Aerobics, resistance-training combo improves glucose control in diabeticsNovember 1st, 2008 - 12:51 pm ICT by ANI
Washington, Nov 1 (ANI): Aerobic exercise combined with high intensity resistance training programs can significantly improve glucose control, physical performance, and body fat composition in people with diabetes, according to a new study.
According to Robin L Marcus, PT, PhD, OCS, assistant professor at the University’’s Department of Physical Therapy, combining aerobic and high-force eccentric resistance exercise will not only improve glucose control it will also perk up physical performance, and body fat composition.
Although aerobic exercise is what is typically recommended for treating people with diabetes, this study shows that adding a high-force strength training component has significant advantages,” said Marcus, who is also a spokesperson of American Physical Therapy Association (APTA).
Following the escalating costs and serious side effects of diabetes drugs, Marcus suggests that diabetics and their health care providers should be encouraged that physical therapy has been shown to be a cost-effective and safe treatment alternative.
During the study, the researchers evaluated 15 people with type 2 diabetes who participated in a 16-week supervised exercise training program: seven in a combined aerobic and eccentric resistance exercise program, and eight in a program of aerobic exercise only.
They found that after 3 months, both groups showed improved glucose control and physical performance in a 6-minute walk, as well as a decrease in fat composition within the leg muscles.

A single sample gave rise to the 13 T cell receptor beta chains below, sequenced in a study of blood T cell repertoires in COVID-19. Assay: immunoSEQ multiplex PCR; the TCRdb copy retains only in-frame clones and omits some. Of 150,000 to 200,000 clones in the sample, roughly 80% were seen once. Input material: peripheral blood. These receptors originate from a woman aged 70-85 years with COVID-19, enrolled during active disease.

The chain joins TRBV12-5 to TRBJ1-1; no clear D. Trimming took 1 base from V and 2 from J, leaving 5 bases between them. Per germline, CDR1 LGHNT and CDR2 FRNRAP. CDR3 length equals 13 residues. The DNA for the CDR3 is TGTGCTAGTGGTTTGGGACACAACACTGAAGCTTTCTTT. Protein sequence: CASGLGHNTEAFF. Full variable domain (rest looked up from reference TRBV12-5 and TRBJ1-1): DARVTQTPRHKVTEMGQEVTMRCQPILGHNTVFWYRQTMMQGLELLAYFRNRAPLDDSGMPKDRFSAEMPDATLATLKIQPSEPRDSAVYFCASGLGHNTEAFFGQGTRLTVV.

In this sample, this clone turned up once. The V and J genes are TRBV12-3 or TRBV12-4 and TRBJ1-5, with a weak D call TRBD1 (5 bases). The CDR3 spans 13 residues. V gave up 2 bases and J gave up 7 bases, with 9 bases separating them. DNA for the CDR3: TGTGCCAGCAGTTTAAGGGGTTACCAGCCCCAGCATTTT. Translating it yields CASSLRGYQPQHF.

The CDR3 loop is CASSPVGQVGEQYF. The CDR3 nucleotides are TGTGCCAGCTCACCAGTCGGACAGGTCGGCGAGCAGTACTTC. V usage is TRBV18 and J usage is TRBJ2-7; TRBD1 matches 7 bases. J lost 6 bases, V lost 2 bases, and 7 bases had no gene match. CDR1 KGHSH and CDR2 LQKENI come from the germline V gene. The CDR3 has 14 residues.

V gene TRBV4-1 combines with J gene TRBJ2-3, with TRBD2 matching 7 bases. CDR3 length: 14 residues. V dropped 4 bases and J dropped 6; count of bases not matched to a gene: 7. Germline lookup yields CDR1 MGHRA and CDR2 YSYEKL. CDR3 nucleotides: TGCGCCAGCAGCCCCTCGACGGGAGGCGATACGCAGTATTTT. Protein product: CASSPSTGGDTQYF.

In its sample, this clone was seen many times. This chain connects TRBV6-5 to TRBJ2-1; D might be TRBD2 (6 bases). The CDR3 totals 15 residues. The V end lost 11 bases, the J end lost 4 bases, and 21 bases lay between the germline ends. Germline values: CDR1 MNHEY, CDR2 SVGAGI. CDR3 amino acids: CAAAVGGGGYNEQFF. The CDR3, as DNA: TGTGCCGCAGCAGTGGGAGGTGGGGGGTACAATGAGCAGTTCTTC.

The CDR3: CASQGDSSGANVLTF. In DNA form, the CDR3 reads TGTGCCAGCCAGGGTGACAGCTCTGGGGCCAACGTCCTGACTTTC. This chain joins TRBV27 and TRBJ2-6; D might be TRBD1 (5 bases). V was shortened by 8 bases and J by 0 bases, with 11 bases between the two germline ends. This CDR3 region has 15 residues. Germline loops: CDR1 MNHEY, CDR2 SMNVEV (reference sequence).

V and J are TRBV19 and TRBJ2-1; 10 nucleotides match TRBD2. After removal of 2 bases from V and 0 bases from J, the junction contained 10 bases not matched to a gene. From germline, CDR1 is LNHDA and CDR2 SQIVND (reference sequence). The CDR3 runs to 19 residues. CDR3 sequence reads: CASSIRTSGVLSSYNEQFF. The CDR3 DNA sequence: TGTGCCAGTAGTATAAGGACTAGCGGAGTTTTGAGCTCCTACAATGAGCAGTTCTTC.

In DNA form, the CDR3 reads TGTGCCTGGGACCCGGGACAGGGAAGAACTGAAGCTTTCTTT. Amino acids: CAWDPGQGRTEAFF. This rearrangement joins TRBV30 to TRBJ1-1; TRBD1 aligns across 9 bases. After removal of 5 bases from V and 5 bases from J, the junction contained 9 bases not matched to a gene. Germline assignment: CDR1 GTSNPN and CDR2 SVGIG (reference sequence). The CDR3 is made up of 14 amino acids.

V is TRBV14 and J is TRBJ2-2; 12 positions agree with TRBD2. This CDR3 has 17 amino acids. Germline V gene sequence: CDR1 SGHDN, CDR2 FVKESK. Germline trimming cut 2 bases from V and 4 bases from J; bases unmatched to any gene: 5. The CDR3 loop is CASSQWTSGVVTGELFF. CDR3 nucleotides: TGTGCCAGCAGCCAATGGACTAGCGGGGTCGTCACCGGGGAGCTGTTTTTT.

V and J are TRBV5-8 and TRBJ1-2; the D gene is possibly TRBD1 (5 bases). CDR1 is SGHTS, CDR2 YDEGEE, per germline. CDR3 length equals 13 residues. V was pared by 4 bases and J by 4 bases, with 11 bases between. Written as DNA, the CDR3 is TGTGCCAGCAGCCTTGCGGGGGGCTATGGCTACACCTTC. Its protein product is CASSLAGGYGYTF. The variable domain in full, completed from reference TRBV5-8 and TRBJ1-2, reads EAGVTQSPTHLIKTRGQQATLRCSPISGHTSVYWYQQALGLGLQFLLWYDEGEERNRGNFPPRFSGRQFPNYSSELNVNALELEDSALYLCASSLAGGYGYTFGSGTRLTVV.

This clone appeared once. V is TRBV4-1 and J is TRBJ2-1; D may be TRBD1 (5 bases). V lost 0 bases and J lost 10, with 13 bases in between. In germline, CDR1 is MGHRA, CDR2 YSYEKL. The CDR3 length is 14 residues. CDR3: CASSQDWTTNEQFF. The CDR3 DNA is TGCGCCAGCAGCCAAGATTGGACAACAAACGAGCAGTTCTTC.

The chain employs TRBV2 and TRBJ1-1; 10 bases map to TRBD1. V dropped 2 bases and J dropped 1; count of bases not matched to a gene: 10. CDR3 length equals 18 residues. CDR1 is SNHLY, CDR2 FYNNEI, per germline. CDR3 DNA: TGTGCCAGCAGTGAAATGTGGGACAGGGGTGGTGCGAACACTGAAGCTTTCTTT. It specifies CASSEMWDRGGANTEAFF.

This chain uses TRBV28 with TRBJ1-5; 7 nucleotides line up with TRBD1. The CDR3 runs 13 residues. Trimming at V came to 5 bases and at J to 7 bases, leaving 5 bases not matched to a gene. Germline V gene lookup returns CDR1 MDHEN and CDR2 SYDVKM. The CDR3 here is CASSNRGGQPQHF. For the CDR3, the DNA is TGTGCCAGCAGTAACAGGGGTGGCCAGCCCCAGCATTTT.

“This study is particularly interesting because the patients who did both aerobic and resistance exercise had additional improvements, most notably a decreased overall BMI and a gain in leg muscle,” said Marcus.
“Although aerobic exercise is still key in treating diabetes, it should not be used in isolation.
“As people age, they lose muscle mass and, subsequently, mobility, resulting in a greater risk of falls. Adding resistance training to the diabetes treatment regimen leads to improved thigh lean tissue which, in turn, may be an important way for patients to increase resting metabolic rate, protein reserve, exercise tolerance, and functional mobility, she added.
The study is published in the November 2008 issue of Physical Therapy Journal (PTJ). (ANI)
- Physical therapy found effective for diabetics - Nov 01, 2008
- Combining aerobic and resistance training helpful for diabetics - Nov 24, 2010
- Try sprinting to shed belly fat - Jul 01, 2012
- Structured exercise training helps lower diabetics' blood sugar - May 04, 2011
- Reduced muscle strength predicts functional impairments in elderly - Feb 02, 2010
- Exercise counselling, fitness centre training improve muscular strength in type 2 diabetics - Sep 23, 2009
- Study reveals that jogging helps in losing belly fat - Aug 31, 2011
- Exercises that can help treat arthritis - Aug 15, 2010
- Exercise may help stave off mental decline - Jan 12, 2010
- Aerobic exercise may improve asthma symptoms - Aug 03, 2010
- Two glasses of milk a day tones muscles, keeps the fat away in women - May 27, 2010
- Hit the gym to maintain health gains after weight loss - Sep 23, 2010
- 2 glasses of milk a day keeps fat at bay in women - May 27, 2010
- Almonds 'could help prevent diabetes, heart disease' - Dec 30, 2010
- Pair of liver molecules could control diabetes - Apr 09, 2012
Tags: aerobic exercise, american physical therapy association, body fat composition, diabetes drugs, effects of diabetes, exercise program, exercise training, force strength, glucose control, health care providers, high intensity, leg muscle, leg muscles, physical performance, program seven, resistance exercise, resistance training programs, side effects of diabetes, supervised exercise, type 2 diabetes